Board gets update on trash collection contract
The Craven County Board of Commissioners unanimously approved the Solar Energy Facilities Ordinance during its meeting Monday morning.
County officials cited several purposes behind the regulations, including preserving the dignity and aesthetic quality of the environment in Craven County, preserving the physical integrity of land in close proximity to residential areas and protecting and enhancing the economic viability and interests of the residents of Craven County who have made substantial financial investments in homes, businesses and industry.
The ordinance addresses abandonment or decommissioning of the solar farms, and also restricts placement of the farms to no closer than 100 feet of public roads or structures.
The board had a public hearing during its Nov. 7 meeting during which many residents spoke in support of adopting the rules.
Also during Monday’s meeting, the board heard the pros and cons of continuing the county’s trash contract with Republic Services of North Carolina. Republic is the exclusive provider of household trash services to the areas in Craven County that are not serviced by municipalities. The current contract expires June 30, and Republic has indicated to county officials that rates would increase in a new contract.
County officials will meet with representatives of Republic to discuss new contract negotiations and present the information to the board at a future meeting.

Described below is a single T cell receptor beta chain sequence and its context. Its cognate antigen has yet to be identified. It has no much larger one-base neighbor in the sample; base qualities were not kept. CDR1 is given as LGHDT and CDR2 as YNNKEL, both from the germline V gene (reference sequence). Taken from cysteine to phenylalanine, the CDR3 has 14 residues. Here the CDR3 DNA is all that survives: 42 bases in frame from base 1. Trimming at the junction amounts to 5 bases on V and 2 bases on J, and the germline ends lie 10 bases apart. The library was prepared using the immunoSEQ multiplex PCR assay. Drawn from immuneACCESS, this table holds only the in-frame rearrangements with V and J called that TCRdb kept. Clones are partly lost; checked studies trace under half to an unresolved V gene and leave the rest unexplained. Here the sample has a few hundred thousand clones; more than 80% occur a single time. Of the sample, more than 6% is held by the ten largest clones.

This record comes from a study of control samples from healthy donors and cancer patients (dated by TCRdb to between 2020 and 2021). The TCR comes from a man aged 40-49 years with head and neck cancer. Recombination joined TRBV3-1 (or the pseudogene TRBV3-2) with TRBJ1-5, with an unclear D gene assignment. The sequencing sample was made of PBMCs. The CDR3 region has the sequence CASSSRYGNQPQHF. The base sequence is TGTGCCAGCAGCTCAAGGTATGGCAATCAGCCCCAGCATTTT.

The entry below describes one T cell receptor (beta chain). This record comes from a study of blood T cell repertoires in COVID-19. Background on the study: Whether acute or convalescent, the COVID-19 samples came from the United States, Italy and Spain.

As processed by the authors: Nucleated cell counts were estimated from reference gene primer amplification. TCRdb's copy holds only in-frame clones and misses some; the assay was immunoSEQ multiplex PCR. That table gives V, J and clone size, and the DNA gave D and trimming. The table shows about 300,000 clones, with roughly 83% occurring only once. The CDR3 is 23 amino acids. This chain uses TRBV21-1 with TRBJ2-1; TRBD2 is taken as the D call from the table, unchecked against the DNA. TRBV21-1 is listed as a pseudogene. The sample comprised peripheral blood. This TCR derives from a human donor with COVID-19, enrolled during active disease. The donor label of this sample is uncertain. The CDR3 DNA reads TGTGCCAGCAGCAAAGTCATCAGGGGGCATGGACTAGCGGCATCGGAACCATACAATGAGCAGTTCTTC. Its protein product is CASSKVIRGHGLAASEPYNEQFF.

Also Monday, Billy Wilkes, assistant director of the Craven County Parks and Recreation Department, asked the board to approve a grant application through the NC Connect Bond Grant Program. The money would be a one-time allocation available for counties and cities and can be used to build special recreational facilities or adapt existing recreational facilities. The county would apply for $140,000 and be required to match 20 percent of the grant. The match would come from a Harold Bate Foundation grant in the amount of $35,000 for a total of $175,000.
The money would be used for inclusive improvements at Creekside Park, including creating easier access to the baseball and softball field area, adding sidewalks and some paved parking. The department also intends to add a wheelchair accessible picnic shelter to the baseball and softball area.
Other improvements include repaving the existing walking trail and adding wheelchair accessibility to the tennis courts for the future wheelchair tennis class.
Commissioners agreed to allow the grant application to move forward.
During the meeting commissioners also heard from Ray Staats, Craven Community College president, about the future First Street Workforce Development Center, a collaboration between the college and the city of New Bern.
New Bern received a $549,000 GoldenLeaf Grant and is awaiting final notification regarding a $1.3 million Economic Development Authority grant that will fund the renovation of the former electrical generation plant into an approximately 7,500 square-foot training center to be leased by the college. The center is projected to offer up to 20 classes a year and serve up to 150 students annually.
According to the proposed budget no college capital outlay is required, New Bern will maintain the building and the grounds, the college will fund program equipment and personnel but will request county funding, estimated at $100,000 annually, to support utility, security and custodial costs.
The Craven County Board of Commissioners next meeting is scheduled to take place at 7 p.m. Dec. 5 in the commissioners meeting room at 406 Craven St.
Contact Jennifer Cannon at 252-635-5671. Follow her on Twitter at JCannonNBSJ.